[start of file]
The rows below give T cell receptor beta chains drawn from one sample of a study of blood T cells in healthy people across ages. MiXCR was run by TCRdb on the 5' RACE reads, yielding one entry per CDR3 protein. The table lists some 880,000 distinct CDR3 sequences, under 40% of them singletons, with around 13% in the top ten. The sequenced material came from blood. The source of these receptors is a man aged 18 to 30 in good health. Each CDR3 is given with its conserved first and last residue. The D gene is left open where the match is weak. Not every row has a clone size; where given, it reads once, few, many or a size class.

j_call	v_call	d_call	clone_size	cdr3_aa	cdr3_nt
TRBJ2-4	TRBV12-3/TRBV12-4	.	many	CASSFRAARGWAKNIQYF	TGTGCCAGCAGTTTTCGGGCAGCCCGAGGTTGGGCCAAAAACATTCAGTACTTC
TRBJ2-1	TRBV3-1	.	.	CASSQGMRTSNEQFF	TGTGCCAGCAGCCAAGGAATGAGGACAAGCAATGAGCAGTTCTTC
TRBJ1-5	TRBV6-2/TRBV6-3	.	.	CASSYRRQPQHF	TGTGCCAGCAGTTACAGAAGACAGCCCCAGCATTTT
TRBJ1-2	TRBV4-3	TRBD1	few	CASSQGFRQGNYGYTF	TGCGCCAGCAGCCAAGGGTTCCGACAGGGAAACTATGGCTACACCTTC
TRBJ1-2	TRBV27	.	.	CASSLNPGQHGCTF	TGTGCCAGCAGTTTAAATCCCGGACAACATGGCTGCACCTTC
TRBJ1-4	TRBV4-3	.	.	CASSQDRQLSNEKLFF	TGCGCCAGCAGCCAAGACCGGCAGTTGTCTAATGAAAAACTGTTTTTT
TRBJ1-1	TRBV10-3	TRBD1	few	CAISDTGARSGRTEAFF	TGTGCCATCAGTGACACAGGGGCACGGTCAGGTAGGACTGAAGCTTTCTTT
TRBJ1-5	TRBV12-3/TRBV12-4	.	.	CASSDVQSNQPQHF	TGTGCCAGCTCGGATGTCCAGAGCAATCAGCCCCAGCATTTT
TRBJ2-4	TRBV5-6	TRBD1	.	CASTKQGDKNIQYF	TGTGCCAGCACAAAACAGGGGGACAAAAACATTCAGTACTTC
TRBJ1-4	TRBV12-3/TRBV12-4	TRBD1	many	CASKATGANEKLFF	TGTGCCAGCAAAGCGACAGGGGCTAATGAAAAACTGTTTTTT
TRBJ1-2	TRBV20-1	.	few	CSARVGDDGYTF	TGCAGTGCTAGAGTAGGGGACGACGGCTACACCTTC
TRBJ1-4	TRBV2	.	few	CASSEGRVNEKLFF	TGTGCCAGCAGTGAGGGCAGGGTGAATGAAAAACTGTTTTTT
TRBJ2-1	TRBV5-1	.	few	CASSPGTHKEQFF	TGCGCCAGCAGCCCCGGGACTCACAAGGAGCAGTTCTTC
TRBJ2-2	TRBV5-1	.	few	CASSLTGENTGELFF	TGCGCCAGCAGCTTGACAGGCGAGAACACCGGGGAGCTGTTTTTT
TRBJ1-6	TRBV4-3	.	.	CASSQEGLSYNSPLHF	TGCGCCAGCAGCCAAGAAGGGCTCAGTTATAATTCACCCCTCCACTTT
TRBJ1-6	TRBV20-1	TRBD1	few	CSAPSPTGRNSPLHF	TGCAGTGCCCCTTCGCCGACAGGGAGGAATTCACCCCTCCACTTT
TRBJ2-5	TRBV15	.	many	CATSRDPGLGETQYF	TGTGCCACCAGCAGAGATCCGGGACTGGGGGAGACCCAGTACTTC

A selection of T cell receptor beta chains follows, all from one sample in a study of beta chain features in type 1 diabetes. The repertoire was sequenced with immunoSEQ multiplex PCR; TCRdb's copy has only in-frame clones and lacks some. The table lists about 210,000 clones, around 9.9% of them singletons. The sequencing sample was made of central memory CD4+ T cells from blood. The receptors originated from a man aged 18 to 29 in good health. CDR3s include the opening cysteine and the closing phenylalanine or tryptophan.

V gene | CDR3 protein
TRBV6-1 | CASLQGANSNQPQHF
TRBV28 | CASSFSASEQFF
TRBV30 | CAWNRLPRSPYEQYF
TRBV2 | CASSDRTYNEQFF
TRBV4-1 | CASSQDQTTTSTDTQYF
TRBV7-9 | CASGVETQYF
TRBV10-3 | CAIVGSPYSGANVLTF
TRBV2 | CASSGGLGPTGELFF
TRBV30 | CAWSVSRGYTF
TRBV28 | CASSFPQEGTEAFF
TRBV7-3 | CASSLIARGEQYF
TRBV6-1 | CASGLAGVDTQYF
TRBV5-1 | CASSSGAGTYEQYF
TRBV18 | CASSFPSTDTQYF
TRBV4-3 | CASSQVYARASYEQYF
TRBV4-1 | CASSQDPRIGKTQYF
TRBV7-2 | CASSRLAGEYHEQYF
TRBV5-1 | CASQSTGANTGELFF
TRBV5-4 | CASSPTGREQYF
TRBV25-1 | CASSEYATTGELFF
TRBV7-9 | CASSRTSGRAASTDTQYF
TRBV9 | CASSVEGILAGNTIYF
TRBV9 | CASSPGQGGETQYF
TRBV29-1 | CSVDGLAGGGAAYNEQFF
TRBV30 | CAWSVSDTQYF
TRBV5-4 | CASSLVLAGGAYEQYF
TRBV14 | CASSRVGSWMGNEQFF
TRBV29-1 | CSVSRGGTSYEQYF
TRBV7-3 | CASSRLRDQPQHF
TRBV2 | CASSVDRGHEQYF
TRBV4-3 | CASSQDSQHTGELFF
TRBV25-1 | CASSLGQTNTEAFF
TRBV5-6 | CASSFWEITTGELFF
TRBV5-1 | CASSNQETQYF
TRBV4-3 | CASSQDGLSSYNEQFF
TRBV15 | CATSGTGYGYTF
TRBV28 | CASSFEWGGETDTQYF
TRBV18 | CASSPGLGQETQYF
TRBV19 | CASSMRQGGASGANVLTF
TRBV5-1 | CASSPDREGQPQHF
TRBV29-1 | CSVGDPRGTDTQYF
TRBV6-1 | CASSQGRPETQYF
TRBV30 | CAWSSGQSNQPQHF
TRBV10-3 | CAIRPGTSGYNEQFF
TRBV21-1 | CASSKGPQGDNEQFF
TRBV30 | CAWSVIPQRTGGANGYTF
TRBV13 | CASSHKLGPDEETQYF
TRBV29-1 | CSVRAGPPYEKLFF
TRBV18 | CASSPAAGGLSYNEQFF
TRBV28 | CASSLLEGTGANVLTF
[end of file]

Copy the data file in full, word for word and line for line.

The rows below give T cell receptor beta chains drawn from one sample of a study of blood T cells in healthy people across ages. MiXCR was run by TCRdb on the 5' RACE reads, yielding one entry per CDR3 protein. The table lists some 880,000 distinct CDR3 sequences, under 40% of them singletons, with around 13% in the top ten. The sequenced material came from blood. The source of these receptors is a man aged 18 to 30 in good health. Each CDR3 is given with its conserved first and last residue. The D gene is left open where the match is weak. Not every row has a clone size; where given, it reads once, few, many or a size class.

j_call	v_call	d_call	clone_size	cdr3_aa	cdr3_nt
TRBJ2-4	TRBV12-3/TRBV12-4	.	many	CASSFRAARGWAKNIQYF	TGTGCCAGCAGTTTTCGGGCAGCCCGAGGTTGGGCCAAAAACATTCAGTACTTC
TRBJ2-1	TRBV3-1	.	.	CASSQGMRTSNEQFF	TGTGCCAGCAGCCAAGGAATGAGGACAAGCAATGAGCAGTTCTTC
TRBJ1-5	TRBV6-2/TRBV6-3	.	.	CASSYRRQPQHF	TGTGCCAGCAGTTACAGAAGACAGCCCCAGCATTTT
TRBJ1-2	TRBV4-3	TRBD1	few	CASSQGFRQGNYGYTF	TGCGCCAGCAGCCAAGGGTTCCGACAGGGAAACTATGGCTACACCTTC
TRBJ1-2	TRBV27	.	.	CASSLNPGQHGCTF	TGTGCCAGCAGTTTAAATCCCGGACAACATGGCTGCACCTTC
TRBJ1-4	TRBV4-3	.	.	CASSQDRQLSNEKLFF	TGCGCCAGCAGCCAAGACCGGCAGTTGTCTAATGAAAAACTGTTTTTT
TRBJ1-1	TRBV10-3	TRBD1	few	CAISDTGARSGRTEAFF	TGTGCCATCAGTGACACAGGGGCACGGTCAGGTAGGACTGAAGCTTTCTTT
TRBJ1-5	TRBV12-3/TRBV12-4	.	.	CASSDVQSNQPQHF	TGTGCCAGCTCGGATGTCCAGAGCAATCAGCCCCAGCATTTT
TRBJ2-4	TRBV5-6	TRBD1	.	CASTKQGDKNIQYF	TGTGCCAGCACAAAACAGGGGGACAAAAACATTCAGTACTTC
TRBJ1-4	TRBV12-3/TRBV12-4	TRBD1	many	CASKATGANEKLFF	TGTGCCAGCAAAGCGACAGGGGCTAATGAAAAACTGTTTTTT
TRBJ1-2	TRBV20-1	.	few	CSARVGDDGYTF	TGCAGTGCTAGAGTAGGGGACGACGGCTACACCTTC
TRBJ1-4	TRBV2	.	few	CASSEGRVNEKLFF	TGTGCCAGCAGTGAGGGCAGGGTGAATGAAAAACTGTTTTTT
TRBJ2-1	TRBV5-1	.	few	CASSPGTHKEQFF	TGCGCCAGCAGCCCCGGGACTCACAAGGAGCAGTTCTTC
TRBJ2-2	TRBV5-1	.	few	CASSLTGENTGELFF	TGCGCCAGCAGCTTGACAGGCGAGAACACCGGGGAGCTGTTTTTT
TRBJ1-6	TRBV4-3	.	.	CASSQEGLSYNSPLHF	TGCGCCAGCAGCCAAGAAGGGCTCAGTTATAATTCACCCCTCCACTTT
TRBJ1-6	TRBV20-1	TRBD1	few	CSAPSPTGRNSPLHF	TGCAGTGCCCCTTCGCCGACAGGGAGGAATTCACCCCTCCACTTT
TRBJ2-5	TRBV15	.	many	CATSRDPGLGETQYF	TGTGCCACCAGCAGAGATCCGGGACTGGGGGAGACCCAGTACTTC

A selection of T cell receptor beta chains follows, all from one sample in a study of beta chain features in type 1 diabetes. The repertoire was sequenced with immunoSEQ multiplex PCR; TCRdb's copy has only in-frame clones and lacks some. The table lists about 210,000 clones, around 9.9% of them singletons. The sequencing sample was made of central memory CD4+ T cells from blood. The receptors originated from a man aged 18 to 29 in good health. CDR3s include the opening cysteine and the closing phenylalanine or tryptophan.

V gene | CDR3 protein
TRBV6-1 | CASLQGANSNQPQHF
TRBV28 | CASSFSASEQFF
TRBV30 | CAWNRLPRSPYEQYF
TRBV2 | CASSDRTYNEQFF
TRBV4-1 | CASSQDQTTTSTDTQYF
TRBV7-9 | CASGVETQYF
TRBV10-3 | CAIVGSPYSGANVLTF
TRBV2 | CASSGGLGPTGELFF
TRBV30 | CAWSVSRGYTF
TRBV28 | CASSFPQEGTEAFF
TRBV7-3 | CASSLIARGEQYF
TRBV6-1 | CASGLAGVDTQYF
TRBV5-1 | CASSSGAGTYEQYF
TRBV18 | CASSFPSTDTQYF
TRBV4-3 | CASSQVYARASYEQYF
TRBV4-1 | CASSQDPRIGKTQYF
TRBV7-2 | CASSRLAGEYHEQYF
TRBV5-1 | CASQSTGANTGELFF
TRBV5-4 | CASSPTGREQYF
TRBV25-1 | CASSEYATTGELFF
TRBV7-9 | CASSRTSGRAASTDTQYF
TRBV9 | CASSVEGILAGNTIYF
TRBV9 | CASSPGQGGETQYF
TRBV29-1 | CSVDGLAGGGAAYNEQFF
TRBV30 | CAWSVSDTQYF
TRBV5-4 | CASSLVLAGGAYEQYF
TRBV14 | CASSRVGSWMGNEQFF
TRBV29-1 | CSVSRGGTSYEQYF
TRBV7-3 | CASSRLRDQPQHF
TRBV2 | CASSVDRGHEQYF
TRBV4-3 | CASSQDSQHTGELFF
TRBV25-1 | CASSLGQTNTEAFF
TRBV5-6 | CASSFWEITTGELFF
TRBV5-1 | CASSNQETQYF
TRBV4-3 | CASSQDGLSSYNEQFF
TRBV15 | CATSGTGYGYTF
TRBV28 | CASSFEWGGETDTQYF
TRBV18 | CASSPGLGQETQYF
TRBV19 | CASSMRQGGASGANVLTF
TRBV5-1 | CASSPDREGQPQHF
TRBV29-1 | CSVGDPRGTDTQYF
TRBV6-1 | CASSQGRPETQYF
TRBV30 | CAWSSGQSNQPQHF
TRBV10-3 | CAIRPGTSGYNEQFF
TRBV21-1 | CASSKGPQGDNEQFF
TRBV30 | CAWSVIPQRTGGANGYTF
TRBV13 | CASSHKLGPDEETQYF
TRBV29-1 | CSVRAGPPYEKLFF
TRBV18 | CASSPAAGGLSYNEQFF
TRBV28 | CASSLLEGTGANVLTF